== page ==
254035 Production of Formaldehyde On Transition Metal Catalysts Via the Anhydrous Dehydrogenation of Methanol
A simple web-based application called "CatApp" has recently been made available to the public, which provides access to the adsorption and transition state energies of different molecules on transition metal surfaces. This paper illustrates the utility of such a database for predicting trends in the activities and selectivities of materials for a given reaction. In this case, the anhydrous dehydrogenation of methanol to formaldehyde is used as a test reaction, but the methods presented here are widely applicable to a broad range of reactions.
The DFT-calculated adsorption and transition state energies of the relevant intermediates were accessed via CatApp for the stepped (211) surfaces of Ag, Cu, Pd, Pt, and Rh. As described in the literature, the binding energies for these intermediates on a given surface can be scaled with the binding energies of carbon and oxygen. Likewise, the energies of a given transition state species can be scaled with the energies of the reaction products. By combining these scaling relations with a microkinetic modeling technique, we calculated the turnover frequencies for CH2O and CO production (the desired and undesired reaction products, respectively) for a range of carbon and oxygen binding energies (Figure 1).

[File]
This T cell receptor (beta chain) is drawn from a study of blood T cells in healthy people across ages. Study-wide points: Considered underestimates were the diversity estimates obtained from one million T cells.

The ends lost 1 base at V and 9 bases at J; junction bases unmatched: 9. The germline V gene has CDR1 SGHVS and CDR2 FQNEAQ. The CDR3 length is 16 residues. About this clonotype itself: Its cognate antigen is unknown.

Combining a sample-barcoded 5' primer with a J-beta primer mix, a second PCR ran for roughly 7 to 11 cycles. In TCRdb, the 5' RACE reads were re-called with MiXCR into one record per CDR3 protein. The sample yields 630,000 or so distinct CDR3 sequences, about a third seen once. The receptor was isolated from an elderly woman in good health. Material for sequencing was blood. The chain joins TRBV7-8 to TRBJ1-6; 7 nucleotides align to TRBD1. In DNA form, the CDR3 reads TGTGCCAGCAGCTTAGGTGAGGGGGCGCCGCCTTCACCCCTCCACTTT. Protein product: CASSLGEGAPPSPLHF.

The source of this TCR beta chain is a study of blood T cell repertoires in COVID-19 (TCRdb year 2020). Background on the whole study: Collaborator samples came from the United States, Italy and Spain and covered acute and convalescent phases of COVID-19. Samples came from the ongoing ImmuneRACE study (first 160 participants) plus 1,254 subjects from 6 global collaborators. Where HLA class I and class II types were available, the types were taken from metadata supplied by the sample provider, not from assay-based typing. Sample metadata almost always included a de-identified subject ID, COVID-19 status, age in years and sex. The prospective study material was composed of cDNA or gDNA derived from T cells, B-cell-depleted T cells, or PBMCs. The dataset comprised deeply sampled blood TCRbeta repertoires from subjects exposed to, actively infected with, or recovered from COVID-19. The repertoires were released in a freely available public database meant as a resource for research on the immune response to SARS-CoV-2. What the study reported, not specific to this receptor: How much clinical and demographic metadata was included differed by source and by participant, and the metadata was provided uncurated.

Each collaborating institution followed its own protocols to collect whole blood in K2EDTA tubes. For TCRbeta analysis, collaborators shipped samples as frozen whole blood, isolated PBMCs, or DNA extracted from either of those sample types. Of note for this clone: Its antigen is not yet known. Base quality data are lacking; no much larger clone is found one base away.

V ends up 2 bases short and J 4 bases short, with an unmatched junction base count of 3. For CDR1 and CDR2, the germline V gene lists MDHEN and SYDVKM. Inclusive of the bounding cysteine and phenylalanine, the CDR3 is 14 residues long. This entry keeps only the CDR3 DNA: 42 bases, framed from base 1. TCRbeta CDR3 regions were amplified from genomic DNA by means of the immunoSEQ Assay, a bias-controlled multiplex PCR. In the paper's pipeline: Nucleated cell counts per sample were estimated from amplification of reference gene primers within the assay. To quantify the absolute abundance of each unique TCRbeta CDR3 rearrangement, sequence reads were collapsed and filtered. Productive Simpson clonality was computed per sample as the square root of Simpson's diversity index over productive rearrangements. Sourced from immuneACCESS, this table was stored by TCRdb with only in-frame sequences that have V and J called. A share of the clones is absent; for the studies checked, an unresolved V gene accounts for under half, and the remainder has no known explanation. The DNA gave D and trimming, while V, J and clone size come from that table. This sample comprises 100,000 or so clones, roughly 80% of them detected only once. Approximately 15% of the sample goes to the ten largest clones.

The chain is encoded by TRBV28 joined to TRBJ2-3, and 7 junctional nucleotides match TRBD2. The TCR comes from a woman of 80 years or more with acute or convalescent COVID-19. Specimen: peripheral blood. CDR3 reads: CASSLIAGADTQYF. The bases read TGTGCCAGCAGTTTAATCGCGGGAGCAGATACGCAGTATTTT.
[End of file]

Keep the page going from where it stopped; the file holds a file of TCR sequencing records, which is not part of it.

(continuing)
The results of these calculations are consistent with findings from the literature, which indicate that there are no transition metal catalysts that are active and selective for the production of formaldehyde. Importantly, our analysis also predicts that materials with a carbon binding energy similar to that of Cu or Zn, but with higher oxygen binding energies, would be highly active and selective for formaldehyde production.
Figure 1 - Calculated turnover frequencies (TOFs) for CH2O and CO production as a function of carbon and oxygen binding energies. The carbon and oxygen binding energies for the stepped (211) surfaces of selected transition metals are depicted. The error bars indicate an estimated error of 0.2 eV for EC and EO. Reaction conditions are 823 K and 1 bar with a gas composition of 95% CH3OH, 1% CH2O, 1% CO, and 3% H2.